What’s covered — or not– in education

Charter schools got lots of coverage in 2012. The cost of teachers’ pensions did not. That’s according to the Koret Task Force on K-12 Education’s five hits and five misses for education coverage in 2012, which was based on analyzing 43 newspapers, magazines, television networks, websites, and more.

In addition to charters, hits included teachers’ unions, special education, pre-kindergarten education and No Child Left Behind.

Pension costs, Common Core academic standards, international comparisons of student achievement, online or digital learning and Louisiana’s education reforms made the “misses” list.

“Unfunded teacher pension costs are education’s own ‘fiscal cliff,’” according to task force chairman Chester E. Finn Jr. “The Common Core may well lead to enormous changes in curriculum, instruction, and testing. What Governor Jindal has accomplished in Louisiana should be a model for the nation. Shame on the press for not giving such issues their due.”

I feel I’ve seen a lot on Common Core, but I’m not a typical news consumers.

In No One Benefits, the National Council on Teacher Quality argues that teacher pension systems are failing both teachers and taxpayers. Pension systems have $390 billion in unfunded liabilities, according to NCTQ. Only 10 states can keep the pension promises already made.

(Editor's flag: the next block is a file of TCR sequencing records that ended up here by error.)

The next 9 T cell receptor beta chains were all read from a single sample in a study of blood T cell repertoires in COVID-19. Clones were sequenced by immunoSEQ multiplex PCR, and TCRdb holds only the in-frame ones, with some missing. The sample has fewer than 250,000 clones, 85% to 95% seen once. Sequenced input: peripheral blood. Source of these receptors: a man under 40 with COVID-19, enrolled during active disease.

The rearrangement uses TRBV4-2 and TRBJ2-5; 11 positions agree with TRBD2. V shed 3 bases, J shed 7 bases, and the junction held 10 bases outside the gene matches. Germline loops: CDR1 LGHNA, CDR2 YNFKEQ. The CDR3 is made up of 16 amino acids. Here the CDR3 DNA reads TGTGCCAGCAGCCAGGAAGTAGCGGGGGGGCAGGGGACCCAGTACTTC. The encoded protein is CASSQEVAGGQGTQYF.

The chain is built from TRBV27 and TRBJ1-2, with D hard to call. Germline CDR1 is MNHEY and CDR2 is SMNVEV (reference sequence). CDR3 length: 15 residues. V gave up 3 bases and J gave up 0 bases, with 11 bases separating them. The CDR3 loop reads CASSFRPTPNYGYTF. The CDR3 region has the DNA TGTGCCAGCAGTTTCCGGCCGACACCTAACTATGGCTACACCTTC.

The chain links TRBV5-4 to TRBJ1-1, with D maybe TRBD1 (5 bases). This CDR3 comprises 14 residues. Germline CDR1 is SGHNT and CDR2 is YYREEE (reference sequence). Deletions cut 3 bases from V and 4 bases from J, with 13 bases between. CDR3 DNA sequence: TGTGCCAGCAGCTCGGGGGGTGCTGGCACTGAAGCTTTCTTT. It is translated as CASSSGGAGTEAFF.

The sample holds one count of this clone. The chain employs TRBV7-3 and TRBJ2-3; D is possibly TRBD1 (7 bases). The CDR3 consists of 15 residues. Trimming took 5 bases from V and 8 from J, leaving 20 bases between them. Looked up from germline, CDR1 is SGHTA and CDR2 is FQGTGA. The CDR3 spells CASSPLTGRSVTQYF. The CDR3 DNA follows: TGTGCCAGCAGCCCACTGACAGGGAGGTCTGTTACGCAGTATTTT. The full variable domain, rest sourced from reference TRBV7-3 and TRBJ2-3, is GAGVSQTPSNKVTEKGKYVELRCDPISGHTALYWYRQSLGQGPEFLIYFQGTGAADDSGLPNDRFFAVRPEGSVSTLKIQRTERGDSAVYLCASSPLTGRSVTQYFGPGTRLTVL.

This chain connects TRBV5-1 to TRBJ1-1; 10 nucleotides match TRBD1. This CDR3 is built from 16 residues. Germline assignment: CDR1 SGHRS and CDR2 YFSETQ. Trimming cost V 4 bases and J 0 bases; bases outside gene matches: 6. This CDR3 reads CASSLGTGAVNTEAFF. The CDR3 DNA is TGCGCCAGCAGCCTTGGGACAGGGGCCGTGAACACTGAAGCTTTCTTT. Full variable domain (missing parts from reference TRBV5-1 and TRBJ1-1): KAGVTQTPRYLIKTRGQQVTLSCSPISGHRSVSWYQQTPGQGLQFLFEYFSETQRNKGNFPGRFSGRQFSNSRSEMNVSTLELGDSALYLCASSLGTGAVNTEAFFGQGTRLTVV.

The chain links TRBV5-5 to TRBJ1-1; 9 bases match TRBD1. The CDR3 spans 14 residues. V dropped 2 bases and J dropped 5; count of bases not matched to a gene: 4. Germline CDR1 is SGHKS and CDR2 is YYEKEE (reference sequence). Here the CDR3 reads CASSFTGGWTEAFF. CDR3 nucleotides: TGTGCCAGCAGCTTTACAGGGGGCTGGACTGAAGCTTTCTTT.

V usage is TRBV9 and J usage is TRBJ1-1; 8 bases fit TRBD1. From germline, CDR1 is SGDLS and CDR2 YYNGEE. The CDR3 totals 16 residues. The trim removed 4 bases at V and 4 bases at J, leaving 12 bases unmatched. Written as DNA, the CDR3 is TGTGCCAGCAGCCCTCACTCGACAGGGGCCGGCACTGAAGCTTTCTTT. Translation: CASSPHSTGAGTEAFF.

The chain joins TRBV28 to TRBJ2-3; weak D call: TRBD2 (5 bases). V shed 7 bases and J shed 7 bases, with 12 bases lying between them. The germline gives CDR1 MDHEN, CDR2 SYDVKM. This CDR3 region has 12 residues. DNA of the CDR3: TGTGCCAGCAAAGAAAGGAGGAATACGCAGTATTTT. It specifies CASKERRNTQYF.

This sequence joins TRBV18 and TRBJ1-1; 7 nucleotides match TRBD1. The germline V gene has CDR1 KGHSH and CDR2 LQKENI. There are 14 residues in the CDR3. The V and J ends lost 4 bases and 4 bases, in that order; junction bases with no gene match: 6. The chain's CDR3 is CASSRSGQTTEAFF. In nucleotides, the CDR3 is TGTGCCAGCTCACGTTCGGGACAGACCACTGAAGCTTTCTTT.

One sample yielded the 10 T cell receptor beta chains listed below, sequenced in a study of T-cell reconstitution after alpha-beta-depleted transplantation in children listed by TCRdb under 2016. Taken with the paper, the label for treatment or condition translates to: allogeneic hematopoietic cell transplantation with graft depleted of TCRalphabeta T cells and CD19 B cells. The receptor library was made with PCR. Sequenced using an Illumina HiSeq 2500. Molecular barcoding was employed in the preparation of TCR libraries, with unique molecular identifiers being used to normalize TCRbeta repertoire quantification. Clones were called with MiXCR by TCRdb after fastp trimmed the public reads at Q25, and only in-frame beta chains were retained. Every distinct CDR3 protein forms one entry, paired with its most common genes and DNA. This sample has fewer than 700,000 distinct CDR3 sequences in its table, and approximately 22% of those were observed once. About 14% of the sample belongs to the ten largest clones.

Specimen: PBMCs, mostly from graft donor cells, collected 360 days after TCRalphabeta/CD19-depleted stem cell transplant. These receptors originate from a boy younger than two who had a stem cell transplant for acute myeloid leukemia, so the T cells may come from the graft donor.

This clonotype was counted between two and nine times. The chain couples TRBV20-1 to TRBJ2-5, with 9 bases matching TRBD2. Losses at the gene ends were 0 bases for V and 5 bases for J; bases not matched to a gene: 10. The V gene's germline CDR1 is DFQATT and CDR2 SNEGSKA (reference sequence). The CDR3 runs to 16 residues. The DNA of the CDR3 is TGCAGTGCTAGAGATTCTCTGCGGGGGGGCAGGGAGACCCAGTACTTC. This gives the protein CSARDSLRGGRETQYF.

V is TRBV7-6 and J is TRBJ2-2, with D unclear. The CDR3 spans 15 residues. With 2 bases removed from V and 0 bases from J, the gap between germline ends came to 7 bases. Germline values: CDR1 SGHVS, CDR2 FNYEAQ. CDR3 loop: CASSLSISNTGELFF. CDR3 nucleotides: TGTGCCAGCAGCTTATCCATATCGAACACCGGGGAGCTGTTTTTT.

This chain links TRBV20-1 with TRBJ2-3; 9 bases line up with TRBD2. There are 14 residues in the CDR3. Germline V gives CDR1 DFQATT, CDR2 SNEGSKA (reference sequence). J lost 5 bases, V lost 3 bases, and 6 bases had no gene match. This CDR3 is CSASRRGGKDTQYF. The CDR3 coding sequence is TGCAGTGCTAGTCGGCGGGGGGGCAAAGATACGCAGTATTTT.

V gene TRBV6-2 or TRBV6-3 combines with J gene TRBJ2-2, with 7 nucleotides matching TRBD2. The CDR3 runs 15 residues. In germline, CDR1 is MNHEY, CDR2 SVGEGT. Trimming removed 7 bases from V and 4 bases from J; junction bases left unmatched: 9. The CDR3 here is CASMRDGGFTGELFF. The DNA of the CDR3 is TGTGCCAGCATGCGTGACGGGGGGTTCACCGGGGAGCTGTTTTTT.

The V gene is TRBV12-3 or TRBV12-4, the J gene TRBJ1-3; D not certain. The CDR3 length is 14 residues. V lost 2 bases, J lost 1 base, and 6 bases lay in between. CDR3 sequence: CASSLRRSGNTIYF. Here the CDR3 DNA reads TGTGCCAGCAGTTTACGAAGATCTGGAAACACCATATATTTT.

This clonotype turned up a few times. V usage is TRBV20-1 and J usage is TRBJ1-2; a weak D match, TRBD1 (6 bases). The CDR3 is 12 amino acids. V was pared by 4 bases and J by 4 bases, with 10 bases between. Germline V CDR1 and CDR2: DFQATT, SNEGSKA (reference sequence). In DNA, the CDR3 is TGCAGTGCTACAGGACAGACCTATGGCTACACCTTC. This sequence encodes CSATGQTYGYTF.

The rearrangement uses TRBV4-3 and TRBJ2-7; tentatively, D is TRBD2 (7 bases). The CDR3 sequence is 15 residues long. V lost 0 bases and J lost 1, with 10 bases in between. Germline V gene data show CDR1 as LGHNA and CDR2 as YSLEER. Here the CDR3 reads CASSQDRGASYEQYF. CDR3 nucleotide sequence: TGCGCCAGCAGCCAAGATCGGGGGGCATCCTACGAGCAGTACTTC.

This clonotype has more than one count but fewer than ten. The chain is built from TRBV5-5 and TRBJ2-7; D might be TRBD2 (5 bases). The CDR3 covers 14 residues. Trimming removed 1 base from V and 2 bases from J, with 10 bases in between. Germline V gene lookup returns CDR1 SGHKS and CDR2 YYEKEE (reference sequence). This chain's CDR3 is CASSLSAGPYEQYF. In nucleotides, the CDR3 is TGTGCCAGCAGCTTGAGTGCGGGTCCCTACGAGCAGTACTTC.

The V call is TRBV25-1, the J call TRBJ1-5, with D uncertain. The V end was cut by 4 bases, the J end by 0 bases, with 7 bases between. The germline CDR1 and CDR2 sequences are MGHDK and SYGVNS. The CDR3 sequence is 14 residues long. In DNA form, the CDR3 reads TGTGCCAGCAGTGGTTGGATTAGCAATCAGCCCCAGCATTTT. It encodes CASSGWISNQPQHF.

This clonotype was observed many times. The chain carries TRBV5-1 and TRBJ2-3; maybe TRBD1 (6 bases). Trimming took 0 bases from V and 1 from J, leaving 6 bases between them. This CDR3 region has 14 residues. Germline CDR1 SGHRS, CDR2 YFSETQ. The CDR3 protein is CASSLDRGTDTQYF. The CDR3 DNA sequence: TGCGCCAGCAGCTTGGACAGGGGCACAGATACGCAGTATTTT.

In addition, retirement eligibility rules are “burdensome and unfair.”

In 38 states retirement eligibility rules for teachers are based on years of service, rather than age, which is costly to states and taxpayers as it allows teachers to retire relatively young with full lifetime benefits. The 10 states that no longer allow teachers to begin collecting a defined benefit pension well before traditional retirement age save about $450,000 per teacher, on average.

Since 2008, 40 states have raised employer contribution rates, at an average cost of $1,200 more per teacher each year. Over the same time period, 27 states have raised teacher contributions, costing the average teacher almost $500 more per year. ”Small adjustments are no replacement for systemic reform,” concludes the report.

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